Getting Extended Unicode Fonts (like Mandaic) to Work on PC

Getting Extended Unicode Fonts (like Mandaic) to Work on PC January 23, 2024

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I struggled for a long time with Mandaic fonts not working on my PC. Mandaic characters have been added to Unicode and there are free fonts available, but at some point they stopped working. I realized that this was not an issue for everyone when someone Tweeted at me in Mandaic, and when I looked at the tweet on my phone it displayed correctly. Yet when I went to reply on my PC I did not see Mandaic characters. Usually what displays are rectangles, all identical.

I was able to find out from discussion online that this issue is caused by a Microsoft update to Chrome, but did not find a solution for a long time – until I happened across a fix, which I want to share since I know I am connected with many of the people who are likely to want to type things in Mandaic, Syriac, archaic or Qumran-style Hebrew, and a variety of other ancient language scripts. The solution did not make all the fonts in question work perfectly. At least one of them, Mandaic Noto Sans, did not connect the letters via ligatures the way it should. Even then, however, the fix did get the individual characters to display correctly in Word.

The workaround is surprisingly simple. Windows calls on the Desktop before Chrome loads, and so if you put a file on the Desktop that has some of these extended characters in its file name, that somehow prevents whatever Chrome does from interfering with the function of these fonts and preventing the characters from displaying. I now have a text file on my work and home PC Desktops that will stay there for the foreseeable future.

If I try to copy and paste text in Mandaic Noto Sans it still does not appear on my PC as it should. Below is the Mandaic word for “life” copied from elsewhere. I saw rectangles. Do you? As I worked on this post I found something out that has resolved this issue (on which I will say more momentarily).


In Word, if I paste in these rectangles and then select them and manually change the font to Mandaic Noto Sans, then the characters display correctly.

There is an online virtual keyboard for typing Mandaic, and if I use it on that site the text displays there correctly. Yet when I copy and paste it, I saw rectangles again.


So too if I copy the rectangles from somewhere online where Mandaic appears, such as Wikipedia, on that site I see rectangles but I can copy and paste them into Word, selecting “Merge Formatting,” the text displays correctly in Word (but still with space between letters that should be joined). Separate correct characters would be better than identical rectangles, even if it is less than perfect. As I was writing this, I wondered if there was some way to change fonts in Chrome that might make a difference. I found a page explaining how to change fonts in Chrome, and changed the default font to Noto Sans Mandaic. The text now displays correctly in Chrome! Alas, when I copy and paste it into Word, it still shows letters separated by a space that should be connected. But the places above where I said there were rectangles I can now see Mandaic.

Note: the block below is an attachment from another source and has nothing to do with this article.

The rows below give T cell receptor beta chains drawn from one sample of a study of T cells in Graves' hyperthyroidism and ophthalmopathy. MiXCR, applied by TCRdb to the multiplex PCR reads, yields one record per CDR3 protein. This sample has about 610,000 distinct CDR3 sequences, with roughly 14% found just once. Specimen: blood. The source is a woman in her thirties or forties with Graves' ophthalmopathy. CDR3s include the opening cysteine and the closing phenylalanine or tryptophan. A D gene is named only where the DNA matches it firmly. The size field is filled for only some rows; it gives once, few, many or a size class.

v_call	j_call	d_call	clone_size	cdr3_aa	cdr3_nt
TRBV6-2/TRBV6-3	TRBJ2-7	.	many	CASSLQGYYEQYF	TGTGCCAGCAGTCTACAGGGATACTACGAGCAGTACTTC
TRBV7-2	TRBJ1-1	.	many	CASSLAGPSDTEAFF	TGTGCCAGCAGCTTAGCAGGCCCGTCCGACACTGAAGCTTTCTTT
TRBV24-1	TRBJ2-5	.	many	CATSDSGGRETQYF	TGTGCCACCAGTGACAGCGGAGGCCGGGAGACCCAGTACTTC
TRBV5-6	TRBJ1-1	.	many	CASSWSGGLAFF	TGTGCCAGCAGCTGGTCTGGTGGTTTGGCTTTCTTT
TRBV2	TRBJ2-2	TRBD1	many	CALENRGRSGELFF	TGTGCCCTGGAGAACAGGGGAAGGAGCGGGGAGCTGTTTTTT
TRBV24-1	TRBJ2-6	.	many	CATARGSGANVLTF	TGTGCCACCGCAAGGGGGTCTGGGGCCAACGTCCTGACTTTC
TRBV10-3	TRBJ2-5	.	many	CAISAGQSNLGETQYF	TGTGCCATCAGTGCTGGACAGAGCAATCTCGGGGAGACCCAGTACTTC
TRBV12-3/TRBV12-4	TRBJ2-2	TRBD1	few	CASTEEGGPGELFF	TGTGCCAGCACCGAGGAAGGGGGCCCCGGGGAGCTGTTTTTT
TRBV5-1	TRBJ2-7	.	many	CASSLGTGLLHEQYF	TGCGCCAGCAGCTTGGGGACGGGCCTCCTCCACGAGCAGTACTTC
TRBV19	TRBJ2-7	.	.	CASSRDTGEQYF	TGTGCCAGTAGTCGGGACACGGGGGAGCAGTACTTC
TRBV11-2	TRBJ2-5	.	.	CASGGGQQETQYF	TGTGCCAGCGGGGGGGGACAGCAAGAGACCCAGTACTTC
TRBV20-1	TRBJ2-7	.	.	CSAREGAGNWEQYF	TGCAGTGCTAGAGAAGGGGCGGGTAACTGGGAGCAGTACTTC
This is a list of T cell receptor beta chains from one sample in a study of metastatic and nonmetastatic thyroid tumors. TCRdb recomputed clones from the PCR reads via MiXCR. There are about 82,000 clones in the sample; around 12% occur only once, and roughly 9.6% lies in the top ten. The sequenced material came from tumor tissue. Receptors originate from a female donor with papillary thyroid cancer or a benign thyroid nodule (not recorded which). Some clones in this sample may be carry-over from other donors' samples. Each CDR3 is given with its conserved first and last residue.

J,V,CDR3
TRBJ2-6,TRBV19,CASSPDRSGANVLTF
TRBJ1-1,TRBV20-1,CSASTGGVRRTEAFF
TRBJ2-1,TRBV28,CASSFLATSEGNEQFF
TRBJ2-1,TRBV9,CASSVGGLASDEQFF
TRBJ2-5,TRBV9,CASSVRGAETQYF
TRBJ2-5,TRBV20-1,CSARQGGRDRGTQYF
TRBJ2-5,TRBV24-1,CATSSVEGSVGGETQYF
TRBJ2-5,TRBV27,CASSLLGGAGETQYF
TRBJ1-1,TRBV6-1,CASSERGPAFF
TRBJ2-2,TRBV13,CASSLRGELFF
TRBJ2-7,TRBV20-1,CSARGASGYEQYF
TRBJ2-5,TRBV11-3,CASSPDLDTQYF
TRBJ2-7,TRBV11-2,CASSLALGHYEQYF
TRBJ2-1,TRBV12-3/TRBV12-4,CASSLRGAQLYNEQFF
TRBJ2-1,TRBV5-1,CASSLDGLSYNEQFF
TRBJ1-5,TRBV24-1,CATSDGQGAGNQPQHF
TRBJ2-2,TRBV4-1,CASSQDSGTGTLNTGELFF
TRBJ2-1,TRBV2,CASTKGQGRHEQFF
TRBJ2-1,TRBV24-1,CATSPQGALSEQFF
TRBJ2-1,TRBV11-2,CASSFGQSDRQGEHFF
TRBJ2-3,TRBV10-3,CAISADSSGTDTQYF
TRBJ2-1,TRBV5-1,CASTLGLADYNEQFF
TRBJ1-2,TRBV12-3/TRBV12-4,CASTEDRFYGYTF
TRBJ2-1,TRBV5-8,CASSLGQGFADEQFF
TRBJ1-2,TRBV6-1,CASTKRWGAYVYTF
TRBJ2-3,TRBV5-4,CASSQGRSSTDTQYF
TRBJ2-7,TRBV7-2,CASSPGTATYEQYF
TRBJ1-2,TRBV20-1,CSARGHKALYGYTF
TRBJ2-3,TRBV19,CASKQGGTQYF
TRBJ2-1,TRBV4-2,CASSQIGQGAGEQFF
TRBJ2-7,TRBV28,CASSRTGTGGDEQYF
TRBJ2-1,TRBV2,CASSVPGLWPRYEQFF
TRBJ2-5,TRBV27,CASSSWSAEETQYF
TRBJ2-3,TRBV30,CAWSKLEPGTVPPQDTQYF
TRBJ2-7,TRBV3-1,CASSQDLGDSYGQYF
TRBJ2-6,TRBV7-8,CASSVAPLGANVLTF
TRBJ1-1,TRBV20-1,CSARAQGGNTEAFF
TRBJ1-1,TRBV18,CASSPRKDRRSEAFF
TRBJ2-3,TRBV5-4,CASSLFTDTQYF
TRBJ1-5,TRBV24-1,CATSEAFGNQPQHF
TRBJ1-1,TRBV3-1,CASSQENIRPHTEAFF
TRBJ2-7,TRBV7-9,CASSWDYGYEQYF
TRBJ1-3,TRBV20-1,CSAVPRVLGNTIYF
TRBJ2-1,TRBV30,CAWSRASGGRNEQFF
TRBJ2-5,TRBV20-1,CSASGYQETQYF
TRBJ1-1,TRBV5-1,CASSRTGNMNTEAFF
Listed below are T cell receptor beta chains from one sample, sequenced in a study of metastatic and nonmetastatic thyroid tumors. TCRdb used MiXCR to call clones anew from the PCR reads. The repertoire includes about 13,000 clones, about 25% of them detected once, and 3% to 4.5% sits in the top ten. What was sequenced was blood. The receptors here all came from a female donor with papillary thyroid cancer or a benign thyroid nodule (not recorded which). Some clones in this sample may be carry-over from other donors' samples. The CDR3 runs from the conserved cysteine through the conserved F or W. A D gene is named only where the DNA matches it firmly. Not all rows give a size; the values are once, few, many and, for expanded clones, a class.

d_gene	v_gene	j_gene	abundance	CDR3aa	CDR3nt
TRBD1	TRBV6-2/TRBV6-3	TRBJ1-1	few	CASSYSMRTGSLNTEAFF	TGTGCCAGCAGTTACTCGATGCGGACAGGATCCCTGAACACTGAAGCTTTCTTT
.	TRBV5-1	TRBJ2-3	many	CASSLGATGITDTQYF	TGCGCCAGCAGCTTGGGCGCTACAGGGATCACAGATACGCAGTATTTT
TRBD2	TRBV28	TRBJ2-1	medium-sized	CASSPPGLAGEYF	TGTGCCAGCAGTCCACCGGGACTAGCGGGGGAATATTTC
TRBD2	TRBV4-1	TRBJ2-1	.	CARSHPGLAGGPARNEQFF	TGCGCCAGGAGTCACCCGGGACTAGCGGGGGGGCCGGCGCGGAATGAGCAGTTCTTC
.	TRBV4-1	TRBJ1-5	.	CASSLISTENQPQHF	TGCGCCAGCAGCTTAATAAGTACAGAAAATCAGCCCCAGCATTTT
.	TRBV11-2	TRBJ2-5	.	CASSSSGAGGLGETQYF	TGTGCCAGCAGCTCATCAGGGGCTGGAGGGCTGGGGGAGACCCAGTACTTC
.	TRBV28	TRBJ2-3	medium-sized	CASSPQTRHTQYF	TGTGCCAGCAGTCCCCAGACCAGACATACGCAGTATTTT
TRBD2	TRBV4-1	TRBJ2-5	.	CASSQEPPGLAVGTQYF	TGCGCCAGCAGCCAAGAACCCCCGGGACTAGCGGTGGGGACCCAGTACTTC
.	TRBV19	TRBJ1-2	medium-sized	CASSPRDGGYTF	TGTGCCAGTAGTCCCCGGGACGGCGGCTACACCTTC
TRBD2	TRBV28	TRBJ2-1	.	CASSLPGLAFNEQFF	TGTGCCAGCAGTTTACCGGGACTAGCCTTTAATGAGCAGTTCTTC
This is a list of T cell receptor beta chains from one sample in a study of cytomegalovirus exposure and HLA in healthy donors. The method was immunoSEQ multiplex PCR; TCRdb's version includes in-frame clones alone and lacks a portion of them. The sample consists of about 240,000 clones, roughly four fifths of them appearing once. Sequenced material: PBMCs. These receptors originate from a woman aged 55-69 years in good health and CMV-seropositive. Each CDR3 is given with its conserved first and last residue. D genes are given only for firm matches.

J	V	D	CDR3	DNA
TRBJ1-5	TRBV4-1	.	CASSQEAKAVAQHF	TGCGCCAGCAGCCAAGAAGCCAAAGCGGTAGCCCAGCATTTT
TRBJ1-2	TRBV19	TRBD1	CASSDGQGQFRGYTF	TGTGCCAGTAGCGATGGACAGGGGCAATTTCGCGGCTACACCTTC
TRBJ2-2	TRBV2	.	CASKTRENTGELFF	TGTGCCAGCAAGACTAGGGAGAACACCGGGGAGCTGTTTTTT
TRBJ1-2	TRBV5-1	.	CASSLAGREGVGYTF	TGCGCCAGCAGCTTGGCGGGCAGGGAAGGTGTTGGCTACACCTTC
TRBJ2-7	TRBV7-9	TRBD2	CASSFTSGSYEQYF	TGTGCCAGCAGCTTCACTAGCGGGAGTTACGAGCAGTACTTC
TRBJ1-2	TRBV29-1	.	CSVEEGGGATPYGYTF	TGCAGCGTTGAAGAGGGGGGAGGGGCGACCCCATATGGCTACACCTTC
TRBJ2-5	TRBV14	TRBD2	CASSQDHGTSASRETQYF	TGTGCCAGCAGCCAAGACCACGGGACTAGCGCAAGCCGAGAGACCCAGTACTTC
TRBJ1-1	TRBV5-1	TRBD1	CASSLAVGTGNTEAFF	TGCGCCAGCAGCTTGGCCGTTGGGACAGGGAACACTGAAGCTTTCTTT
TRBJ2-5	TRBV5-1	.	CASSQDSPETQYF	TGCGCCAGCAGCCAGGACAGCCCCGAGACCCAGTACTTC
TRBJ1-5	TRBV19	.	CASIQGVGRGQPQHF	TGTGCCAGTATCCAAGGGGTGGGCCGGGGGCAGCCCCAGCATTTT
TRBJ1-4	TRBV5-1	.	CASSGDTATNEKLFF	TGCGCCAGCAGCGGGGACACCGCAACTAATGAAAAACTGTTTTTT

This font is not the only option. There is a free font that used to be available online called Zazai, and it requires that I switch to Arabic keyboard for it to work. That font works differently than the Unicode Noto Sans Mandaic. Instead it substitutes Mandaic characters in place of Arabic ones. As a result, if you do not have the font installed, you’ll see Arabic characters instead of Mandaic ones or rectangles. If I copy and paste the same word for life here typed with the Zazai font, unless you have that font installed you’ll see Arabic characters.


Interestingly, even in Microsoft Word’s navigation bar it shows Arabic characters even though they display correctly in the text of the manuscript itself. Zazai would not have been my preferred font to use in the book, since there are a couple of characters whose form is rather unlike the written script and so may not be immediately obvious to a reader who hasn’t encountered this font before. Once you get used to it, it is quite nice, I think. I’m glad that Eerdmans is happy to incorporate Mandaic text (with transliteration for those who don’t know the language) in those few places where reference is made to particular words, especially as they relate to other languages. Often one will find Greek, Syriac, and Aramaic with the relevant scripts yet if Mandaic is referred to it will only be transliterated. It is time for Mandaic to be treated in the same way other ancient languages are. There’s a parallel with the marginalization of Mandaean sources in the study of ancient religion  in general and ancient Judaism and Christianity more specifically. I hope that my book will convince scholars that these sources really are important and relevant and deserving of your attention.

(For anyone who is wondering, Mandaean names are given in English – or rather Latin – characters without other scripts in most instances in my book, unless the discussion pertains to a linguistic matter.)

I’m curious how many other academics have experienced the same problem. If you have, perhaps you have found another solution or workaround besides this one? If you have been frustrated by this issue, I hope that this fix/workaround helps you. Let me know!

If you have not experienced this issue and yet read the post anyway, thank you, and let me ask a favor. Where I pasted in Mandaic text, what do you see on your computer or device? Feel free to share a screenshot of what displays in a comment on this post.

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